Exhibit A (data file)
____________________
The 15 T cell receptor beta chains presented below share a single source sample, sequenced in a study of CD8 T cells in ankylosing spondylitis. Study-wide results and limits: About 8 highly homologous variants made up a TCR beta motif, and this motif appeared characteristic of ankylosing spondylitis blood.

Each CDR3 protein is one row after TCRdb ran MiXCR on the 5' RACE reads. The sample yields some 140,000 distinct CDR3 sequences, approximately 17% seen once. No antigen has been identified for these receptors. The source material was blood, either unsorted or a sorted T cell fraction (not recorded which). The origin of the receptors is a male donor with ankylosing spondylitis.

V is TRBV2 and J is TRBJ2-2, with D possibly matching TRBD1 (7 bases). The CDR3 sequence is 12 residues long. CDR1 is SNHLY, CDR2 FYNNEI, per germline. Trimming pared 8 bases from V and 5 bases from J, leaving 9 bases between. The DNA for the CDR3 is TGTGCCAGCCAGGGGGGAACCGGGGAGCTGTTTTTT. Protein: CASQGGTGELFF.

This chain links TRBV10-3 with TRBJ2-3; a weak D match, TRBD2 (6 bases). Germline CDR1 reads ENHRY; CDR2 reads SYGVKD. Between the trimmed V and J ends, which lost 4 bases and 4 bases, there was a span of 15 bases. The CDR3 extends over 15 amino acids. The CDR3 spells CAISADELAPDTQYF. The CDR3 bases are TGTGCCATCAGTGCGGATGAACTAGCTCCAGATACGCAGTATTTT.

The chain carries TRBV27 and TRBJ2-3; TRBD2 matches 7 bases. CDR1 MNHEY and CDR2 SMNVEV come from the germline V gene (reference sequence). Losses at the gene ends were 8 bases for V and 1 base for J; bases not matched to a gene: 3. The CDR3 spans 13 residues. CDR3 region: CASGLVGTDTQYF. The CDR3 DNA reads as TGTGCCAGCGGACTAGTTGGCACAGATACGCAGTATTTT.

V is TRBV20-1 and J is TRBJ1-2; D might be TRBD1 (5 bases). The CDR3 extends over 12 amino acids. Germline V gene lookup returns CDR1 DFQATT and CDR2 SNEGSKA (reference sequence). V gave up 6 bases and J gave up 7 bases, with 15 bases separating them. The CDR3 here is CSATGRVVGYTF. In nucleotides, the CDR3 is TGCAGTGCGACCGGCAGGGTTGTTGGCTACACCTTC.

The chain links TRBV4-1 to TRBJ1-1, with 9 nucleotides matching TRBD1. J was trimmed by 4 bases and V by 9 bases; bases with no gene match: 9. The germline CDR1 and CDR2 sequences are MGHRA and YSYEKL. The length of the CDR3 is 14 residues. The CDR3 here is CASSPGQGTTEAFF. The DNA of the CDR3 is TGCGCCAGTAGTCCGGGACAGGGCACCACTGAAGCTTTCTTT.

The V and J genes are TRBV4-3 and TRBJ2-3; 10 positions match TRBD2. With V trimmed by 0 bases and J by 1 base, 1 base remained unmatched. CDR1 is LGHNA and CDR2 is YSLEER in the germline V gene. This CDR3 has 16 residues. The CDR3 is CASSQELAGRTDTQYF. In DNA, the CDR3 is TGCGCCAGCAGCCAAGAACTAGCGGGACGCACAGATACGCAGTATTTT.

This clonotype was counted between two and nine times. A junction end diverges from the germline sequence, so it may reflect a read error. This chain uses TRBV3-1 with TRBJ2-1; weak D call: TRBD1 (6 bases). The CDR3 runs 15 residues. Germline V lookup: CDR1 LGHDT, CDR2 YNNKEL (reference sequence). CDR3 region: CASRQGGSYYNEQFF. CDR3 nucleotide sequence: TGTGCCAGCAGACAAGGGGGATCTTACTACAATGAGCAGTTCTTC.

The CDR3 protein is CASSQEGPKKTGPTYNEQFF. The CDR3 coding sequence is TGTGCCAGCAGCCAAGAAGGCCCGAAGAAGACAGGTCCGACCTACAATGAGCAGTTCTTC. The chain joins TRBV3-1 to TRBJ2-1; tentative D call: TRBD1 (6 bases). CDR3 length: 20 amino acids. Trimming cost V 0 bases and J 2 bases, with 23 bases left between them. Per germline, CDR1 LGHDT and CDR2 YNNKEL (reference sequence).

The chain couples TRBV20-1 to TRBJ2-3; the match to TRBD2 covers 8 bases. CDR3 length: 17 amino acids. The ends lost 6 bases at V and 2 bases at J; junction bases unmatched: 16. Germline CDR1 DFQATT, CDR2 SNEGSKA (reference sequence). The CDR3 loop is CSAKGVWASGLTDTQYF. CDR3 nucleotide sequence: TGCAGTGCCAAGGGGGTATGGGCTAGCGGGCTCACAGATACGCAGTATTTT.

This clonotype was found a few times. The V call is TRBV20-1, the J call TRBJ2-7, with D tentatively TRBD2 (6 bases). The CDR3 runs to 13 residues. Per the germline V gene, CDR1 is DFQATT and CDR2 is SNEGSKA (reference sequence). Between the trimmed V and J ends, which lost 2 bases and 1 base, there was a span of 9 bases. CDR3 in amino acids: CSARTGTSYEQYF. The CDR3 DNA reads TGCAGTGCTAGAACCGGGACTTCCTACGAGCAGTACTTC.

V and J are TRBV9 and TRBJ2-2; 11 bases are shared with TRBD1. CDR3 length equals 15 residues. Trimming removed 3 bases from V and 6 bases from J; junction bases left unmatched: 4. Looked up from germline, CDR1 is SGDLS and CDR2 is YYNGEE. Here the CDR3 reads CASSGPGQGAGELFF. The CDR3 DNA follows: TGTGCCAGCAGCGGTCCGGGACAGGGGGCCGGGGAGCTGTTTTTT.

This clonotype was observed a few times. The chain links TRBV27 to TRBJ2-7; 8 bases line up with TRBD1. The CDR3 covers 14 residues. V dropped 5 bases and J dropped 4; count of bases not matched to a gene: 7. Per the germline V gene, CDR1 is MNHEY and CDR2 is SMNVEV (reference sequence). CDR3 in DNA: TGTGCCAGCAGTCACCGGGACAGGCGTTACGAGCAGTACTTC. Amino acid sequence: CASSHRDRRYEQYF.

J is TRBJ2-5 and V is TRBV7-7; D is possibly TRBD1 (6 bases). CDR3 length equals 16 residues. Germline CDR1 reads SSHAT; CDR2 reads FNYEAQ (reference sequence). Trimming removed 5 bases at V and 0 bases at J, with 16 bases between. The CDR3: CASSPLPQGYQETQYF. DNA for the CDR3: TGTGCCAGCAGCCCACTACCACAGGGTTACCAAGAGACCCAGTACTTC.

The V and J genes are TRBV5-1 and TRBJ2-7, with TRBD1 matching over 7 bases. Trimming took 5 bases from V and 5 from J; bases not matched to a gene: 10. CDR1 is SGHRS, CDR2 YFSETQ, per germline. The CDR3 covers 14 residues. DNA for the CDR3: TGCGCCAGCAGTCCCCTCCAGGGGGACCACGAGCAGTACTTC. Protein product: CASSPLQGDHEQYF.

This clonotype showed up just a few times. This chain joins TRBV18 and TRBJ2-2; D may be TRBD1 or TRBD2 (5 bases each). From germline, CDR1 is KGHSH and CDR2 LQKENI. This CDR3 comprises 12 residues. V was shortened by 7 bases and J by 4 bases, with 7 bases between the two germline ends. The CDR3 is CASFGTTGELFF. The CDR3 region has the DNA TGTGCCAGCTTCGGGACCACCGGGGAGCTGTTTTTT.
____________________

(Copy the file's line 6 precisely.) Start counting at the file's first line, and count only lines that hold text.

V is TRBV20-1 and J is TRBJ1-2; D might be TRBD1 (5 bases). The CDR3 extends over 12 amino acids. Germline V gene lookup returns CDR1 DFQATT and CDR2 SNEGSKA (reference sequence). V gave up 6 bases and J gave up 7 bases, with 15 bases separating them. The CDR3 here is CSATGRVVGYTF. In nucleotides, the CDR3 is TGCAGTGCGACCGGCAGGGTTGTTGGCTACACCTTC.